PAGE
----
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4 Managing intellectual property in R&D collaborations
The ability to generate innovations has become a key factor for success. However, it is becoming increasingly evident that only in few cases product innovations could be handled by companies themselves, anymore: In this context, R.Z. Gussin, Corporate Vice President Science and Technology of Johnson & Johnson, New Brunswick, NJ reasoned that “technology has become so sophisticated, broad and expensive that even the largest companies cannot afford to do it all themselves.” Companies are therefore increasingly accessing sources outside their firms’ boundaries and no longer rely on getting everything done internally. This innovation process, which large companies are already actively practicing, will also reach small and medium sized enterprises soon. The enhancement of this so-called open innovation trend has influenced the surrounding intellectual property environment: Organizations are more willing to share and propagate intellectual property.
4.1 Increasing relevance of research and development collaborations
There has been an increasing trend of focusing on core competencies (Hamel and Prahalad 1990, Boutellier, Gassmann and von Zedtwitz 2000). On the other hand, the demand for integrated solutions is also growing. Many companies can no longer afford to successfully develop these solutions internally (Hamel and Prahalad 1995). Therefore, they are collaborating with other parties to develop and market integrated solutions (Belz 1998). Although the number of R&D partnerships has almost tripled during the last two decades (OECD 2002), surprisingly only 45% of such collaborative arrangements and joint ventures in general are found to be successful for all parties involved (Harrigan 1988).
Evidence suggests that the issue of intellectual property has been gaining increasing importance during inter-firm R&D collaborations (Hagedoorn, van Kranenburg and Osborn 2003) and that the proportion of jointly owned patents has steadily increased during the last decades (OECD 2002). Dealing with intellectual property issues in R&D collaborations at the early stage of a collaboration is difficult as the partners may not precisely know their future situation or may not want to disclose all their expectations (Brandenburger and Nalebuff 1996). In particular, the early phase is especially delicate due to high uncertainties and risks (Doz and Hamel 1998).
R&D collaborations are of greater importance for companies today due to increasing complexity of scientific and technological development, shortened innovation cycles and higher risks and costs for generating innovation. Due to strategic technology alliances for several decades the numbers of R&D partnerships have steadily increased (OECD 2002; Hagedoorn 2002). The growth in technology alliances was mainly driven by the hightechnology industry, for example biotechnology, information and communication technology as well as aerospace. Important criteria for characterizing collaboration are motivation, structure and performance (Kale, Dyer and Singh 2001). Aspects of motivation: A collaboration between competitors is meaningful only when a win-win situation is created and if the customer perceives the added value (Dixi and Nalebuff 1990). Major reasons for forming such collaborations are intense competition, opening of new markets, insufficient internal resources, lack of know-how and inability to generate opportunities alone (Müller-Stewens and Lechner 2003; Gassmann and Fuchs 2001). From the strategic point of view, collaborations further strengthen a company’s competitive position on a long- term basis (Kogut 1988). However, transaction costs need to be kept low in order to achieve optimized benefits (Williamson 1985; Hennart 1988).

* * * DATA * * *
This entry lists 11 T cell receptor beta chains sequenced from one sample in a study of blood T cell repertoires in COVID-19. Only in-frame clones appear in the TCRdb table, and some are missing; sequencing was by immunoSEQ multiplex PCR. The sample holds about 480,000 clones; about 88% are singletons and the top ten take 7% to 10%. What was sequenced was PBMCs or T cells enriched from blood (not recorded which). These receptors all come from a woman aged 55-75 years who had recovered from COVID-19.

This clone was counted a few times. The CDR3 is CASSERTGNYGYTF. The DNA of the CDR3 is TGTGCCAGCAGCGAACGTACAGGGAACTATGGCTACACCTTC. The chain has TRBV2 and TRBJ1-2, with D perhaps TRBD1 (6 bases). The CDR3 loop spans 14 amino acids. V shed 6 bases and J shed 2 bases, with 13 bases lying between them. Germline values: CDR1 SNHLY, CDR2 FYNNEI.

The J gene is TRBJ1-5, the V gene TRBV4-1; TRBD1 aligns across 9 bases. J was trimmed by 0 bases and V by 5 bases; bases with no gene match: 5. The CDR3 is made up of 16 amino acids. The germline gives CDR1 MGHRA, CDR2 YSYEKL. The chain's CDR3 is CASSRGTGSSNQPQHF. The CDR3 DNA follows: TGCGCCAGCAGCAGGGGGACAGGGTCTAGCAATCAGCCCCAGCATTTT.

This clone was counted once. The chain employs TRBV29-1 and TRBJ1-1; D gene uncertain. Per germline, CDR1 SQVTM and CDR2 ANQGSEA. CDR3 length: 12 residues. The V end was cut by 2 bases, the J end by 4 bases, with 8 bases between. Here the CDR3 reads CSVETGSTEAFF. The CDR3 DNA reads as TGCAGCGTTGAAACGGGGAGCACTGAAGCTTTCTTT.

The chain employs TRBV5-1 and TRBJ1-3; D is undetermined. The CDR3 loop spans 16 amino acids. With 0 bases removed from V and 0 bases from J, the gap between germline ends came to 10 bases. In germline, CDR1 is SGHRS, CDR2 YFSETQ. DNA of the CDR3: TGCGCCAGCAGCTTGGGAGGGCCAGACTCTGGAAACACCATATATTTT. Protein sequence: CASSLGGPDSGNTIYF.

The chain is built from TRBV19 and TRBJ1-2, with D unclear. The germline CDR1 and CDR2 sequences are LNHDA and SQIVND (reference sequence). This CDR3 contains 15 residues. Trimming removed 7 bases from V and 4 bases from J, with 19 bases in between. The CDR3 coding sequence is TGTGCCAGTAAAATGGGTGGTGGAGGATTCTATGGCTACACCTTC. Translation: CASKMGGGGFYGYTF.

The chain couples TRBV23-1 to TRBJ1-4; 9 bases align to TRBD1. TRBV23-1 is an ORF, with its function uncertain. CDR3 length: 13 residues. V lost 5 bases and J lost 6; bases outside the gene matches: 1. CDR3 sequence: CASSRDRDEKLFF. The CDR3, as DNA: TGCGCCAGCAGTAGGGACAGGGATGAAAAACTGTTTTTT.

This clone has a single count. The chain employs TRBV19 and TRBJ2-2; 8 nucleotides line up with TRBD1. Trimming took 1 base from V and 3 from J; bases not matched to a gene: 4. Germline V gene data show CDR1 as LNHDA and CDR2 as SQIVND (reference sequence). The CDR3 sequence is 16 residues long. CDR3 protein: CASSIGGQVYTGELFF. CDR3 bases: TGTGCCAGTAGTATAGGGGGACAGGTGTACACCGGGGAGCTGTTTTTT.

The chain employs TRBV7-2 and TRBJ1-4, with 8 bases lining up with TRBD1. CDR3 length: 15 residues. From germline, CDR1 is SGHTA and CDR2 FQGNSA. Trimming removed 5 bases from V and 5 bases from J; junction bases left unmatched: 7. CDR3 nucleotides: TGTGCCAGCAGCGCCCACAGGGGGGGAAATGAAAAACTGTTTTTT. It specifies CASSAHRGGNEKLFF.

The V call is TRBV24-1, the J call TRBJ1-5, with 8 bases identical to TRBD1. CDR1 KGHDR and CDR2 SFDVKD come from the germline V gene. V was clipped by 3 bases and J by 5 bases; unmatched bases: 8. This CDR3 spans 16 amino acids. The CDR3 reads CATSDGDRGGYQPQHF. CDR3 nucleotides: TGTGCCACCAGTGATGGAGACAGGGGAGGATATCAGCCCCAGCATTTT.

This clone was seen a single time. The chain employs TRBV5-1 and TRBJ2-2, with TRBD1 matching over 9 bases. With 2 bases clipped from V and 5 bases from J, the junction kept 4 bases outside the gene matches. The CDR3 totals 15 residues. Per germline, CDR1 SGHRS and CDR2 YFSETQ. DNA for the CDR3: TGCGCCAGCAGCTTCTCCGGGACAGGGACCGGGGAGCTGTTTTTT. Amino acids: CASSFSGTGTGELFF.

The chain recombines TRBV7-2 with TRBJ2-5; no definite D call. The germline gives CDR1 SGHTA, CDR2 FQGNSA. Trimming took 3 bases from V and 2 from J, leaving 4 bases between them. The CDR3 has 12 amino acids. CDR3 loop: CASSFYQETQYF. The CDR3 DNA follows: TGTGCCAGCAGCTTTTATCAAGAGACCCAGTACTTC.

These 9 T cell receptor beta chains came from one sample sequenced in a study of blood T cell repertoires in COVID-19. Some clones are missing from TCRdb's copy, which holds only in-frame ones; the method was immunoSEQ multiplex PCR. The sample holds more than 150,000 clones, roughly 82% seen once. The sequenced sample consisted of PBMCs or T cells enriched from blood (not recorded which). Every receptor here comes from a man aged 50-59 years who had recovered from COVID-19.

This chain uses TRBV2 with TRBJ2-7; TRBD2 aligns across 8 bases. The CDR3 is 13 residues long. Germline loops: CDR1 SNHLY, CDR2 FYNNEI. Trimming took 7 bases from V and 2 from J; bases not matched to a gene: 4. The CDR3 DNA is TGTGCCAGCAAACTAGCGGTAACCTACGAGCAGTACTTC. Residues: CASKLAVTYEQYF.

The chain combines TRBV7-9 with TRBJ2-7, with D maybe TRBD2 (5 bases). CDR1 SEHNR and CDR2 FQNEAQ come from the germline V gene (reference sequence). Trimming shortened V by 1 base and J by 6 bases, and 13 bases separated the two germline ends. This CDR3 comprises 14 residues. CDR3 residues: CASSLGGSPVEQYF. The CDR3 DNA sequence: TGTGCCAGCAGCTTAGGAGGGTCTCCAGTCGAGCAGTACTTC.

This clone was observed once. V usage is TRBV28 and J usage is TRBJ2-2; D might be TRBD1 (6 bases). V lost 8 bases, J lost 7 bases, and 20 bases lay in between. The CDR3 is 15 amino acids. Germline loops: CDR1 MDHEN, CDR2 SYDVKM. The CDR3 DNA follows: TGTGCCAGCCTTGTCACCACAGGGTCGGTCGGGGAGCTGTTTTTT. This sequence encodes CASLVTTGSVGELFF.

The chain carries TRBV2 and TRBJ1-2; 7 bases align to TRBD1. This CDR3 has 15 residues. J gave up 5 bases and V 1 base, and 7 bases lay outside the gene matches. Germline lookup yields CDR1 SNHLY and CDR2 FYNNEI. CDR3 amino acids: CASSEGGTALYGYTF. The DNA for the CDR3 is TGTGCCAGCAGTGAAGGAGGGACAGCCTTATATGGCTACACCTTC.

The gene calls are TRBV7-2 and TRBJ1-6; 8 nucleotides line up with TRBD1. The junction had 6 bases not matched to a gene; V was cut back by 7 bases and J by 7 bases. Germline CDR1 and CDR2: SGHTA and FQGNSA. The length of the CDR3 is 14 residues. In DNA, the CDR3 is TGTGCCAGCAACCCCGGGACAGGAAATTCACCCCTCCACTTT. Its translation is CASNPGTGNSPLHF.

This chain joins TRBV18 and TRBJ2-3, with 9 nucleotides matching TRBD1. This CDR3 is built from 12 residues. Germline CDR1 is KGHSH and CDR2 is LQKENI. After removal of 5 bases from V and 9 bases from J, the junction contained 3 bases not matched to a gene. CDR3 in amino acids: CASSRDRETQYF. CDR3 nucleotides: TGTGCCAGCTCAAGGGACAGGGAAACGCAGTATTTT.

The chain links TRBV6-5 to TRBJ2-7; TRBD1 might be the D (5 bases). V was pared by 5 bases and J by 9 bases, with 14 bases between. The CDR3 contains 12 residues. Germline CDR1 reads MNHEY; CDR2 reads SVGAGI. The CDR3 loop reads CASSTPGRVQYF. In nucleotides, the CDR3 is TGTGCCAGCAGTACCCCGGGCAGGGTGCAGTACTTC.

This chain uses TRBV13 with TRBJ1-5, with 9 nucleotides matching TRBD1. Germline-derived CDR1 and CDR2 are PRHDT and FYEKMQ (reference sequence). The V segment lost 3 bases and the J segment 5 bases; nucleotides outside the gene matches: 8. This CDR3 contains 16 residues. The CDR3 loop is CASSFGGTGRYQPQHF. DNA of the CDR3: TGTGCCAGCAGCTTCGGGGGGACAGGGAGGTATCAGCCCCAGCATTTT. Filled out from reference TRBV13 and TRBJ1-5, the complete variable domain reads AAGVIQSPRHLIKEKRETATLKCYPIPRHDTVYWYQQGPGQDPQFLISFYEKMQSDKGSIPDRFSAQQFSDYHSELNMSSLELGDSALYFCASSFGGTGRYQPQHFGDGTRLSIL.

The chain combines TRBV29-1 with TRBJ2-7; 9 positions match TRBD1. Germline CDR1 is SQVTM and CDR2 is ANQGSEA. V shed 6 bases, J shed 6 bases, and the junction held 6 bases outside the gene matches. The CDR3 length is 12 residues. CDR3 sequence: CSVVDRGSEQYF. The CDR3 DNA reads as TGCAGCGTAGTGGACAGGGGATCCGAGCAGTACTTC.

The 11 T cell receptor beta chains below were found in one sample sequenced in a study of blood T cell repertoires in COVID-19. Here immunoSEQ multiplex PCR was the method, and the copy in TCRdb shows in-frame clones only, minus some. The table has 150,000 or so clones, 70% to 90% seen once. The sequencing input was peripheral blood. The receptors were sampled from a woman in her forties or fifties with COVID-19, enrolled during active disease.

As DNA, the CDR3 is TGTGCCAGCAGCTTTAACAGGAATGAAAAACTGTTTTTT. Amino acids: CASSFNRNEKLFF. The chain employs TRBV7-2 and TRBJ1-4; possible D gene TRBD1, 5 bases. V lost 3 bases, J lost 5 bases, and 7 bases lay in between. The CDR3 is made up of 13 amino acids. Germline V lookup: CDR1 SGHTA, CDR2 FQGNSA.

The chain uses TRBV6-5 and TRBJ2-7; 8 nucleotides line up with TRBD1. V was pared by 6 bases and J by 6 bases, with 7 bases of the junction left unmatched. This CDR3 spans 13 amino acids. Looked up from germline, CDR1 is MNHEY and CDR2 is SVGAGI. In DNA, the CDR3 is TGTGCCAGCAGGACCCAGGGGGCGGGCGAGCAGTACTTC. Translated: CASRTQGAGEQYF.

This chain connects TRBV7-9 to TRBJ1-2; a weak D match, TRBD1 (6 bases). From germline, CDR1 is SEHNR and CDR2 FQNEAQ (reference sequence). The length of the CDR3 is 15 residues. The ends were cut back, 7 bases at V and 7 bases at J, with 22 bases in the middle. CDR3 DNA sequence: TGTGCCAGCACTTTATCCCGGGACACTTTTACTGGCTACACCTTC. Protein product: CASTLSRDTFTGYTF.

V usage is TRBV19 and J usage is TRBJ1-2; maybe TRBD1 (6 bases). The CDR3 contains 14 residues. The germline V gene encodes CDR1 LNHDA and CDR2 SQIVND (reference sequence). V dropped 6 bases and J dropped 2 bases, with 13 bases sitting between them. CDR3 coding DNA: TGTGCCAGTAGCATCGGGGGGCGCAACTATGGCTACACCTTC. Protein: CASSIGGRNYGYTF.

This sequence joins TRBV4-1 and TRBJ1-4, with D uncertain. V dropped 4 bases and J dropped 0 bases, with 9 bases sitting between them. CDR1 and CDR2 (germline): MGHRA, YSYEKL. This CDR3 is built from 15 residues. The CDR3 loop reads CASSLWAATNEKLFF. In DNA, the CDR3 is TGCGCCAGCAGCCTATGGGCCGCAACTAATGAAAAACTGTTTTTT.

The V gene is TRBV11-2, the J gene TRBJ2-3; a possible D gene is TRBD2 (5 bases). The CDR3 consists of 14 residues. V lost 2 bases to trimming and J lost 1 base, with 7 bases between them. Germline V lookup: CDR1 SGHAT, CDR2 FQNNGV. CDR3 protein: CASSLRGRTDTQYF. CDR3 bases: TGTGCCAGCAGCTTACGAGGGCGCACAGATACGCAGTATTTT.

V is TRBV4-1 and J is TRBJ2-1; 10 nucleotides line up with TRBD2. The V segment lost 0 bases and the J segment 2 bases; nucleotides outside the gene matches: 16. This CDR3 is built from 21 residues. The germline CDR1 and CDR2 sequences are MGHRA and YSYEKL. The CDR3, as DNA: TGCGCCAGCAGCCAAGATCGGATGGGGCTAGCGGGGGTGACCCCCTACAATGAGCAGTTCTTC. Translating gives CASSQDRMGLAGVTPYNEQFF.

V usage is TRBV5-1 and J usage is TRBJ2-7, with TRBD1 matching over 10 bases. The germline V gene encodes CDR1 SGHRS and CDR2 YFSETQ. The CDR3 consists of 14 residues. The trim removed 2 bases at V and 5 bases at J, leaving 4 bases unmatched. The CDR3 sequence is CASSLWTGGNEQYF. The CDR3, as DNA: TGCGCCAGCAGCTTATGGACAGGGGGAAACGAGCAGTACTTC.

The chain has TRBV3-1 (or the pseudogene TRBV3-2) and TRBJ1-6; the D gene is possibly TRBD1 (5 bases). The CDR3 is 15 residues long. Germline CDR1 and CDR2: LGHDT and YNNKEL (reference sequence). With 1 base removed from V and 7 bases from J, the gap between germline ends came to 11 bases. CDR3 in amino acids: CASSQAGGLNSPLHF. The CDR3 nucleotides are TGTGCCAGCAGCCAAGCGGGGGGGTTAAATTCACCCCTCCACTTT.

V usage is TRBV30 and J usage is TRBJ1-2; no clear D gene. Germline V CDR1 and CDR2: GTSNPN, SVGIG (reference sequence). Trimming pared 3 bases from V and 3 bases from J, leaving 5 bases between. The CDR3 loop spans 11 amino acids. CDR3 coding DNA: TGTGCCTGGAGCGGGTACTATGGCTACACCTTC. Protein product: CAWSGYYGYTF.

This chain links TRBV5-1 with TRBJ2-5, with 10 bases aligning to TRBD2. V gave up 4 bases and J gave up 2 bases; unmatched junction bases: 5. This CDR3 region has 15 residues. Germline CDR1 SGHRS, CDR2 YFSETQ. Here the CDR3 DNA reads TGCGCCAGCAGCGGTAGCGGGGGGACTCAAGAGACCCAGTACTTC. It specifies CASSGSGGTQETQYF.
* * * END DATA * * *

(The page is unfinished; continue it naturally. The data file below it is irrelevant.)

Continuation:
Aspects of structure: Collaborations can be classified in different categories based upon marketing strategy (Sydow 1992): Purchase contracts and barter deals are the most market driven forms of collaborations. On the other hand, profit centre organizations are mostly driven by hierarchy. Interorganizational networks can be formed through long term supplier contracts, licensing and franchising contracts or joint ventures. Especially for R&D, collaborations can be differentiated into three categories for the background of collaborations partners (Schögel 1999): Collaborations between independent business units, suppliers and competitors as partners. Typical inter-firm collaboration partners are completion partners, suppliers, customers or competitors.
Aspects of performance: The overall performance and value creation that is achieved through collaboration is usually greater than what can be achieved by the individual efforts of its collaboration partners. Ideally, the process of cooperation should challenge each of the collaboration partners (Beamish 1987; Harrigan 1985; Merchant 1997). Gaining consensus across the individual views of the partners is a pre-requisite for a successful collaboration (Kelly, Schaan and Joncas 2002). Therefore considerable efforts need to be made by all partners to reach consensus during the early stages of forming such collaboration.
4.2 Setup and early phase of collaborations